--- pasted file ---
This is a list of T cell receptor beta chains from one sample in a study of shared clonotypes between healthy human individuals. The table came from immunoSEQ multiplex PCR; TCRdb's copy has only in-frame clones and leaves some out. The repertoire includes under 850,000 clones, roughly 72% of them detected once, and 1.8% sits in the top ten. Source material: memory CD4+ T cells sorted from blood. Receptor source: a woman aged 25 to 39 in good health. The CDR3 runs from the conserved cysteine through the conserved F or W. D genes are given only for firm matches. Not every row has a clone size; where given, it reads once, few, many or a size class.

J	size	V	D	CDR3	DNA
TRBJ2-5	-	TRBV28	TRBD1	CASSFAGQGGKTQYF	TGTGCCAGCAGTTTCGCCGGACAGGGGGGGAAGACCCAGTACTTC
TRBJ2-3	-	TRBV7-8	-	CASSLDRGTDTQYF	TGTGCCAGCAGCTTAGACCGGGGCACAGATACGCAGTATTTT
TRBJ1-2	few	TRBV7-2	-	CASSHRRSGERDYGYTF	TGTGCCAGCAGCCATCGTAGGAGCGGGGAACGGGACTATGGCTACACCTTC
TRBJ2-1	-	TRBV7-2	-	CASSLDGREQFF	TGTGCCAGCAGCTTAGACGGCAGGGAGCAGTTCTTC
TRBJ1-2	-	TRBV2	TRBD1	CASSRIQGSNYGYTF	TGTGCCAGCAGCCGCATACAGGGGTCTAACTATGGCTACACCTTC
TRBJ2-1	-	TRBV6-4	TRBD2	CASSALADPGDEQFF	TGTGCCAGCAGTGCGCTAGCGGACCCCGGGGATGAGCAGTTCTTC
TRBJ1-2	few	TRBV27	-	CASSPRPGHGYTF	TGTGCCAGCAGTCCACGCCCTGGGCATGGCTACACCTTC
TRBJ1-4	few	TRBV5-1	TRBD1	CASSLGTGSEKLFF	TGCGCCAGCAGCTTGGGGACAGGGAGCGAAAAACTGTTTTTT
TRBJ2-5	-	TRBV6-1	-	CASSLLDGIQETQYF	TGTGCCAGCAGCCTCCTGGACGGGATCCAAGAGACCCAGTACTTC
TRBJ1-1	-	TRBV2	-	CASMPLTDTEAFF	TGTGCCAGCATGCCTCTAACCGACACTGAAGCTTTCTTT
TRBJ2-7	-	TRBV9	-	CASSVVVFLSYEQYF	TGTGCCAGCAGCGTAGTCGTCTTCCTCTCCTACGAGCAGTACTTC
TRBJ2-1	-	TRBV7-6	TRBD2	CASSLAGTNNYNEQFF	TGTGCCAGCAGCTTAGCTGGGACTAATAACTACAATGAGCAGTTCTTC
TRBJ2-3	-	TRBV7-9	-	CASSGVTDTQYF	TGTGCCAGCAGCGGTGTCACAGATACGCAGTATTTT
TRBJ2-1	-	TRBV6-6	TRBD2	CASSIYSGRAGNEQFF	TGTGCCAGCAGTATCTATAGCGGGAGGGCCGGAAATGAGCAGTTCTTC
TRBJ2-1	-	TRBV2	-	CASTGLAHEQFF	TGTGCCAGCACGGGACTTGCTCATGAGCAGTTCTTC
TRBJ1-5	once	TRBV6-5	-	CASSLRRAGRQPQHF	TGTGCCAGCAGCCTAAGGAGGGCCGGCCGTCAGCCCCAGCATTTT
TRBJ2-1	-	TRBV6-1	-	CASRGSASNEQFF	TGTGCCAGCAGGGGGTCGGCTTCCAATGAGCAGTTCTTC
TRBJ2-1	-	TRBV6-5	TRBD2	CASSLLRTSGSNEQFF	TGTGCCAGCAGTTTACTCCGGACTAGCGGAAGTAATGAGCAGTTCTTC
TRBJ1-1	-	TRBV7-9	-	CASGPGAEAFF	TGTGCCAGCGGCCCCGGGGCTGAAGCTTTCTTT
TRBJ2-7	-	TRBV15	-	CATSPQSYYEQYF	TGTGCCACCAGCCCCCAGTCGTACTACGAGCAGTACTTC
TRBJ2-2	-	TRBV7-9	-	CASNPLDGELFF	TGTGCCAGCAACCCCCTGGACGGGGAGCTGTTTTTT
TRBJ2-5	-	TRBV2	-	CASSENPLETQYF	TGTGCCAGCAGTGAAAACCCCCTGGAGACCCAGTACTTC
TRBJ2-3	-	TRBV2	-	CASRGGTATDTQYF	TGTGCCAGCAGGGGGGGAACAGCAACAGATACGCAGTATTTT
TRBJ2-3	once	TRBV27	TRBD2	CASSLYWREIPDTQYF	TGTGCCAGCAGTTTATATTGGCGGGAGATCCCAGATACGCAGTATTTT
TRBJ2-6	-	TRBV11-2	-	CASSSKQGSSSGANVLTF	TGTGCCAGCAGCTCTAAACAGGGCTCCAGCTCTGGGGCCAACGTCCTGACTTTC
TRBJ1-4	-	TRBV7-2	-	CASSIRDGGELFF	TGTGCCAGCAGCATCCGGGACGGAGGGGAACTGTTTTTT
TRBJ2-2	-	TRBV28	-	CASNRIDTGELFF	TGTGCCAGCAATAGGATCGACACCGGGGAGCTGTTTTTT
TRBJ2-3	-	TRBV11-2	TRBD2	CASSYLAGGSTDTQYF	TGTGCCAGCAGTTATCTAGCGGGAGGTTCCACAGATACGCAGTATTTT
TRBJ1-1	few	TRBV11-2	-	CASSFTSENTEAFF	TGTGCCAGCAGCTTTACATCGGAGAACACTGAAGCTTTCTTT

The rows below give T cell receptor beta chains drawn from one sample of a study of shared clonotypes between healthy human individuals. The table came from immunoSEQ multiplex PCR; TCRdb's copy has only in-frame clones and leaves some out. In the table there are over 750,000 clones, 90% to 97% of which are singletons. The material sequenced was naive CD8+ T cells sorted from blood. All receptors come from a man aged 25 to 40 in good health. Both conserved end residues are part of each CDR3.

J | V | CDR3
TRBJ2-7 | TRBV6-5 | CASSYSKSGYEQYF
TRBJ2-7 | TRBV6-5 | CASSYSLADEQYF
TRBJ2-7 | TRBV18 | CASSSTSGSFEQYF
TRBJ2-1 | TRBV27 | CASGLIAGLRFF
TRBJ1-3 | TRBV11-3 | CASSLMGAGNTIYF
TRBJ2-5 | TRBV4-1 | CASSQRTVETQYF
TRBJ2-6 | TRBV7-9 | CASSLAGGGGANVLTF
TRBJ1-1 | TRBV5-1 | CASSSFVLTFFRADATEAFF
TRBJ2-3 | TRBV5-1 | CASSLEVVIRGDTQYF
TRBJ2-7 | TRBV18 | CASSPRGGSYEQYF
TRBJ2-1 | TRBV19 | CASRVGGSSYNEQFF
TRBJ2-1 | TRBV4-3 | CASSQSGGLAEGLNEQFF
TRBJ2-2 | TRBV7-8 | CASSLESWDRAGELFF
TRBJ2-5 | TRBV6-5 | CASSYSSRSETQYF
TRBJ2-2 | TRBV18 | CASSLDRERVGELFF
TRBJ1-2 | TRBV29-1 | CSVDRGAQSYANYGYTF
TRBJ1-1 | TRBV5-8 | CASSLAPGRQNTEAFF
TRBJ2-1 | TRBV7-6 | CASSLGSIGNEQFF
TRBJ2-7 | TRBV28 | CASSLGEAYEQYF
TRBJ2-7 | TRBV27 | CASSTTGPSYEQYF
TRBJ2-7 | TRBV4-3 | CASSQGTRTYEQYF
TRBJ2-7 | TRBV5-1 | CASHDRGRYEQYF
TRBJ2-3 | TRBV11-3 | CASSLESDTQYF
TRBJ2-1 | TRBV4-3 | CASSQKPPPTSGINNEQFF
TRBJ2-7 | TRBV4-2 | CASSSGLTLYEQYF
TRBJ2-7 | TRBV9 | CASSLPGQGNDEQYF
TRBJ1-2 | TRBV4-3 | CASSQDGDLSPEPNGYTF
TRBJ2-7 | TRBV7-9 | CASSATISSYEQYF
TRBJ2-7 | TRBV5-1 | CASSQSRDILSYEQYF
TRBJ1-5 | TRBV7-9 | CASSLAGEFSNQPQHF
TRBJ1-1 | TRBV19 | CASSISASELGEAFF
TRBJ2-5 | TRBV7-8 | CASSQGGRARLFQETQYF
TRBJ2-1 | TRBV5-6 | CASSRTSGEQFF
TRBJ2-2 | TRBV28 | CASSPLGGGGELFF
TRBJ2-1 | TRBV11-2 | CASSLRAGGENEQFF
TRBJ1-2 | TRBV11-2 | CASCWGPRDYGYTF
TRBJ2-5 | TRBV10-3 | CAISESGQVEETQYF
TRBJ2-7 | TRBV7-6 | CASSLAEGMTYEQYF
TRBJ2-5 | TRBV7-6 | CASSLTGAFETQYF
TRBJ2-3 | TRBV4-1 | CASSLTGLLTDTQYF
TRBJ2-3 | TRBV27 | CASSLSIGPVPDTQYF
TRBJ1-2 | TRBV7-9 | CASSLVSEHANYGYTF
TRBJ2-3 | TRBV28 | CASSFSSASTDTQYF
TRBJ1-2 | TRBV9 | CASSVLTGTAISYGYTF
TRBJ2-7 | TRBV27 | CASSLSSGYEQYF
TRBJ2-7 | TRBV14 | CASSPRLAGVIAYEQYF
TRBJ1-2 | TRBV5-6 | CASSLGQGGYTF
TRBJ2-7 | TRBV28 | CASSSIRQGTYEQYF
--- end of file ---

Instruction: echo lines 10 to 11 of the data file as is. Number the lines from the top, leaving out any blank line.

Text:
TRBJ1-4	few	TRBV5-1	TRBD1	CASSLGTGSEKLFF	TGCGCCAGCAGCTTGGGGACAGGGAGCGAAAAACTGTTTTTT
TRBJ2-5	-	TRBV6-1	-	CASSLLDGIQETQYF	TGTGCCAGCAGCCTCCTGGACGGGATCCAAGAGACCCAGTACTTC